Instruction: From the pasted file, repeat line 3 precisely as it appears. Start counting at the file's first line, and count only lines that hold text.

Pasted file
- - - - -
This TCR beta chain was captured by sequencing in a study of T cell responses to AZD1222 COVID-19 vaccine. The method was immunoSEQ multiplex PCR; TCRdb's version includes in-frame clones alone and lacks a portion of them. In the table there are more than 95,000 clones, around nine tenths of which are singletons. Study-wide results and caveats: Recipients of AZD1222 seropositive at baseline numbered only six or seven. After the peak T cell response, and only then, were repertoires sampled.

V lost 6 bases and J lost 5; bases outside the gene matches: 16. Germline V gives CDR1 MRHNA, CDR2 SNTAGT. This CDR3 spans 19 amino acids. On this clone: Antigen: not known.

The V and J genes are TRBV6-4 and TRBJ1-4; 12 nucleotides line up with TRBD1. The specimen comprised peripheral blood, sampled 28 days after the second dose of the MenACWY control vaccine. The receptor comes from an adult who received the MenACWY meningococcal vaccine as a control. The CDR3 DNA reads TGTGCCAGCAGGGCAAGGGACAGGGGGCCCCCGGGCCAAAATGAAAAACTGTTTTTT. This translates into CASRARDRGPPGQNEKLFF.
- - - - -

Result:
The V and J genes are TRBV6-4 and TRBJ1-4; 12 nucleotides line up with TRBD1. The specimen comprised peripheral blood, sampled 28 days after the second dose of the MenACWY control vaccine. The receptor comes from an adult who received the MenACWY meningococcal vaccine as a control. The CDR3 DNA reads TGTGCCAGCAGGGCAAGGGACAGGGGGCCCCCGGGCCAAAATGAAAAACTGTTTTTT. This translates into CASRARDRGPPGQNEKLFF.